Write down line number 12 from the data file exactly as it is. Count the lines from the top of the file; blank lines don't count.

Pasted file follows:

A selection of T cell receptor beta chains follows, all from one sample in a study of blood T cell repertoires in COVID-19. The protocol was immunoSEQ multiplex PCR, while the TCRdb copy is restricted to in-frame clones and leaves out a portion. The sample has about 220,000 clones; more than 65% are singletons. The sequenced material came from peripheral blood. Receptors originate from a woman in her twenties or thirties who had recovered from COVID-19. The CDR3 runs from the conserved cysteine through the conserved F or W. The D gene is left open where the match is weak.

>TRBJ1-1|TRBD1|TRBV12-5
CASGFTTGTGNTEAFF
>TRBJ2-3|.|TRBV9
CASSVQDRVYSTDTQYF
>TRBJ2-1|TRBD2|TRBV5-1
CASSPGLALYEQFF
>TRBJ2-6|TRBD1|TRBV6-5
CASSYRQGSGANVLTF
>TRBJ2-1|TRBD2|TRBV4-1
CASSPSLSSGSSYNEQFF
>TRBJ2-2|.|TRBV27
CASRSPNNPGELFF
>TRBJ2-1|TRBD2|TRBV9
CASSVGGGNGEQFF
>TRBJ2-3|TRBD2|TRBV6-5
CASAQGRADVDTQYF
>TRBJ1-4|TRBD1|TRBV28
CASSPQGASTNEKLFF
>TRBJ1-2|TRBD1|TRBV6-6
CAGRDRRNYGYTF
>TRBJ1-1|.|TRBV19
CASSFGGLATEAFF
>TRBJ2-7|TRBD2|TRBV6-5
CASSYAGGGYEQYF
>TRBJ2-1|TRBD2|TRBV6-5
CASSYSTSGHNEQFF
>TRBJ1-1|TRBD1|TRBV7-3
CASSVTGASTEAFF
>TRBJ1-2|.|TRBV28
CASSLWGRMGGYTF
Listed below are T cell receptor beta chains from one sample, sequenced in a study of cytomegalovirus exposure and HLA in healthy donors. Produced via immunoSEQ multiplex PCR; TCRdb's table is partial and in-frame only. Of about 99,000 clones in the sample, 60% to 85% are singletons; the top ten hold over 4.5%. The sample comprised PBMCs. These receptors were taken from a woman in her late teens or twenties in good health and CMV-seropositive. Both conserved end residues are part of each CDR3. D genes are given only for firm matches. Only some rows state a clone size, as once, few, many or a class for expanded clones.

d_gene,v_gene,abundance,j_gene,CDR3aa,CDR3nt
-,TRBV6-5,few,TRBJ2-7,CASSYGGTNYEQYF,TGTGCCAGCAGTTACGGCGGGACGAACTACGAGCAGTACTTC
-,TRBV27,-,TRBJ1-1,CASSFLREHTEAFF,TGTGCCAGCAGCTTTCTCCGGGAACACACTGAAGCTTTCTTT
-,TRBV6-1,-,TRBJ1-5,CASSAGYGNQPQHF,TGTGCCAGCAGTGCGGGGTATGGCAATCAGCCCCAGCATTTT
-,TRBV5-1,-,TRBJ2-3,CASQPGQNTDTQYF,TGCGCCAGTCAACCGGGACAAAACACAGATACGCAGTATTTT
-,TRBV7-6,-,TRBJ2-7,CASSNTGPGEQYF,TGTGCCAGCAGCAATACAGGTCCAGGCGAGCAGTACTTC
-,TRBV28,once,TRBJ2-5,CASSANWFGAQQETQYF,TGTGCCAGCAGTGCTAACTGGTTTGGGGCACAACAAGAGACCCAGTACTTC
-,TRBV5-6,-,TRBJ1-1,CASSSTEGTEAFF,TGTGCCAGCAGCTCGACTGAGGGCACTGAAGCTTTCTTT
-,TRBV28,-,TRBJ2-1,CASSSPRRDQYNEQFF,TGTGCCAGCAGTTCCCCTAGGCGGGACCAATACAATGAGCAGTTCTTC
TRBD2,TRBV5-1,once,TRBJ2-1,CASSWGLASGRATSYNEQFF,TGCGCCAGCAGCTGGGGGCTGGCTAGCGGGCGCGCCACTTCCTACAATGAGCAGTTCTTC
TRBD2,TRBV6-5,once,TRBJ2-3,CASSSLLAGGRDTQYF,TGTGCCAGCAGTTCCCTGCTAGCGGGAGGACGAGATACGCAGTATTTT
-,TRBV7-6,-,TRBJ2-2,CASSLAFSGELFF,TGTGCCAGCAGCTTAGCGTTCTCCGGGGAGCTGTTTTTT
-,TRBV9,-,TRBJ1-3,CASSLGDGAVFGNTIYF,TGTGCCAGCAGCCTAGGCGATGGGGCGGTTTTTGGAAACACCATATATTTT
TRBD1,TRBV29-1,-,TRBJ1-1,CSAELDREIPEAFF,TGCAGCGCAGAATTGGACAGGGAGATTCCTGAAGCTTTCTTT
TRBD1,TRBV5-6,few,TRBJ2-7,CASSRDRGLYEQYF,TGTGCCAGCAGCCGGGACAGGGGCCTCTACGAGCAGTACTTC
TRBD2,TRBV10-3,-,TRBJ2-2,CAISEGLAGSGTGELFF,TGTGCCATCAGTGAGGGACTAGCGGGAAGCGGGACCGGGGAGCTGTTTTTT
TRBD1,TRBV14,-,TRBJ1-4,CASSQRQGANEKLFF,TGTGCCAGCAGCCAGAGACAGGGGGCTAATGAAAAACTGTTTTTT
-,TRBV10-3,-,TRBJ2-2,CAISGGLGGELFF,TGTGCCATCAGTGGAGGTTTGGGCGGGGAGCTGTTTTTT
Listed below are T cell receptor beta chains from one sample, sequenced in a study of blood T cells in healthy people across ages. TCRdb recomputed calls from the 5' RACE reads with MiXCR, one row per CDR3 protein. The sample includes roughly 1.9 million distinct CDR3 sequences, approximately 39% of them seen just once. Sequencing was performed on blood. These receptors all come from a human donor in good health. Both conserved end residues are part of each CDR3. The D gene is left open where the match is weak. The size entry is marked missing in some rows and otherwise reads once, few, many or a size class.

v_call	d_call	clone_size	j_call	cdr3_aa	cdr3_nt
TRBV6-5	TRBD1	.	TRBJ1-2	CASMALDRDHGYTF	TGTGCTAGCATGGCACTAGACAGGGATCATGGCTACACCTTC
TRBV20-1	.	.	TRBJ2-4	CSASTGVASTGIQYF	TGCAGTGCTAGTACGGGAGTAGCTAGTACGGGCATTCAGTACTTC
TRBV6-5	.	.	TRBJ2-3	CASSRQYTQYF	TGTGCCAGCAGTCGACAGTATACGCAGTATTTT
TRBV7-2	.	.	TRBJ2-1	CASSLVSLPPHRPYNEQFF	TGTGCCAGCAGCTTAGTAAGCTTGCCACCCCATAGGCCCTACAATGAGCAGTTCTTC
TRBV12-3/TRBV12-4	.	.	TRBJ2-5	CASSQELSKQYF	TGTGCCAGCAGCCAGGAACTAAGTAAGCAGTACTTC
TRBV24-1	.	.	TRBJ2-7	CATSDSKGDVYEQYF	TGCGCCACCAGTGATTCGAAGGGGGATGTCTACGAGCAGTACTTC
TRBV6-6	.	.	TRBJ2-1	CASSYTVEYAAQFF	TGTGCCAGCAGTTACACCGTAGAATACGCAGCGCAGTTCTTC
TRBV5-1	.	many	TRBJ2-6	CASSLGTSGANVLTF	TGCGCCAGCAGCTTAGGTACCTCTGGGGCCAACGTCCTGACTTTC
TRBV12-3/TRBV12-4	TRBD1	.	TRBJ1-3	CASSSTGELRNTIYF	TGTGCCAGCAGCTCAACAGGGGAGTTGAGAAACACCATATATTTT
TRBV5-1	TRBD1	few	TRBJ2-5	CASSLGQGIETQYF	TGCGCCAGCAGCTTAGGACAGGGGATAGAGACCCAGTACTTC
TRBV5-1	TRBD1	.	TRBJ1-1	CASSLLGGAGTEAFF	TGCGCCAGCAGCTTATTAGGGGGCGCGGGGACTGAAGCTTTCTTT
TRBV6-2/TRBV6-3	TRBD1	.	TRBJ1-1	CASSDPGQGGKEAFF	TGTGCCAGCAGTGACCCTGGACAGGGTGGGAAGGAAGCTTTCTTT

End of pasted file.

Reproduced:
>TRBJ2-2|.|TRBV27